Why_Wipe_Free_Disk_Space_ by Ahmad6599

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									Title:
Why Wipe Free Disk Space?

Word Count:
513

Summary:
Computers have found very many applications in today’s world, in almost
every field of human activity. Offices, schools, libraries, and other
organizations that need to keep track of and organize huge masses of
information have found that computers perform this task admirably.
Scientists and engineers have been able to leverage the massive computing
power now available to help solve problems once thought unsolvable, and
to develop new technologies through simulation. Writers,...


Keywords:
wipe free disk space,wiping hard disk,wipe free space


Article Body:
Computers have found very many applications in today’s world, in almost
every field of human activity. Offices, schools, libraries, and other
organizations that need to keep track of and organize huge masses of
information have found that computers perform this task admirably.
Scientists and engineers have been able to leverage the massive computing
power now available to help solve problems once thought unsolvable, and
to develop new technologies through simulation. Writers, visual artists,
and even musical composers have also found that computers can provide new
and exciting ways for them to practice their respective crafts.

Because of this, it has also become quite important to look at the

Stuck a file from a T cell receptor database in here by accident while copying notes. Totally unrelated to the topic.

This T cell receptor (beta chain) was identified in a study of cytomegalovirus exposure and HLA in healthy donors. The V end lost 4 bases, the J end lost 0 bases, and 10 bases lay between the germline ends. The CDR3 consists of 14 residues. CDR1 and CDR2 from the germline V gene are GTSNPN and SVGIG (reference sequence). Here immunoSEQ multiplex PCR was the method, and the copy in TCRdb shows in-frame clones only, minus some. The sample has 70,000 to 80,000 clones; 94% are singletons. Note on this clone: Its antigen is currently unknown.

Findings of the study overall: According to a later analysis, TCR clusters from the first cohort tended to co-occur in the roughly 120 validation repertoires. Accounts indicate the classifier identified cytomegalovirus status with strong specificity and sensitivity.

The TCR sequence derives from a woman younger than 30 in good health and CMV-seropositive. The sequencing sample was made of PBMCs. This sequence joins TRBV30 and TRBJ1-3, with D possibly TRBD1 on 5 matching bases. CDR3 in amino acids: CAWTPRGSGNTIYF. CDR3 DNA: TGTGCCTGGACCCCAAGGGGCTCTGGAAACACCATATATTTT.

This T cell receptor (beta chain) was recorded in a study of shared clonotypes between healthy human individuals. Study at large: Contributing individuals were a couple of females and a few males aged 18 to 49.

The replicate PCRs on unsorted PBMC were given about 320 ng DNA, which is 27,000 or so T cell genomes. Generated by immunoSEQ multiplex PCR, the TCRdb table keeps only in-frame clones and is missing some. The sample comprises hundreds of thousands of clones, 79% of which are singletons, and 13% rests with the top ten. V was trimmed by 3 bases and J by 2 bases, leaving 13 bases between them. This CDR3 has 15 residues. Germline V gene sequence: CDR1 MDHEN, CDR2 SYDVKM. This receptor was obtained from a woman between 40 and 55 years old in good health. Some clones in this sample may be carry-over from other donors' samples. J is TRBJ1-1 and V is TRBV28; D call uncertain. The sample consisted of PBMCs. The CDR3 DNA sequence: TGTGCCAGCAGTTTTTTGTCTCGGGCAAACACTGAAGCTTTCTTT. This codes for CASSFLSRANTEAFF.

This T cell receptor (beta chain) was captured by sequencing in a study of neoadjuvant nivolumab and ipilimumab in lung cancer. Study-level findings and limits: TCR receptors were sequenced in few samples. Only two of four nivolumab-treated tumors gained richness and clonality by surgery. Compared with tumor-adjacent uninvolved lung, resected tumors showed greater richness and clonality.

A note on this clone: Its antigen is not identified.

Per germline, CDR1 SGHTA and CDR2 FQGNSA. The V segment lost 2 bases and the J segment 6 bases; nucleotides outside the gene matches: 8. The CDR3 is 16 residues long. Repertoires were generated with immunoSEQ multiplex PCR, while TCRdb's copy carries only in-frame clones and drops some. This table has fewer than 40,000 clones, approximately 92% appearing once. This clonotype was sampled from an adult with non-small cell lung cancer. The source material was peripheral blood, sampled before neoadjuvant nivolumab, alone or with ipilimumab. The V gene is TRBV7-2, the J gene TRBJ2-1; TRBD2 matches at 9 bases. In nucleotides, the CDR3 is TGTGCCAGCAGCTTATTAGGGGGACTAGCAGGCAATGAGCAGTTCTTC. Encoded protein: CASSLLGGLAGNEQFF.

different ways of storing digital data. Digital data here refers to that
information stored in methods that make it accessible to computers, such
as on hard disks or compact discs (CD’s). Apart from increasing the
amount of data that could be stored on a particular digital storage
device, discussions of data security have also arisen.

Computers have been made to handle confidential information, which is
meant to be protected from unauthorized access. Password protection is
now an option with most programs that work with digital files, and so is
of course keeping the computers in question physically secure. Sometimes,
however, it may become necessary to delete certain files in such a manner
as to leave no traces on the medium.

This is where the disk wiping or file shredding operation comes in. These
processes are distinguished from ordinary deletion by the fact that they
are more permanent. The data disposed of using either of these two
processes are much more difficult to recover than data merely deleted.
This is so because when a file is deleted, it is actually not removed
from the hard disk. Instead, what happens is just that it is marked
“deleted”, and the space it occupies on the disk surface is marked
“available”.
In other words, the file information remains on the hard disk, available
for curious eyes to recover and view. In the file shredding operation,
the area on the hard disk where the file is stored is actually
overwritten with random data. This helps to mask any traces that the file
has left on the hard disk, and makes recovering the shredded file’s
information virtually impossible.

A disk wipe is simply the same operation, but performed over the entire
area of the hard disk, to more or less permanently delete all data on the
disk.

Some programs have the function of wiping free disk space. This may seem
useless, at first encounter, but it actually does have its own uses. Some
programs such as word processors or spreadsheets may create temporary
files that hold information. Also, previously deleted files that have not
yet been wiped are still on the disk, available for recovery. By wiping
the free disk space, these temporary files are removed, and the
previously deleted files become gone for good. Wiping free disk space
would be a useful habit to form, to help guard against the unintentional
recovery of deleted data, thought lost.

								
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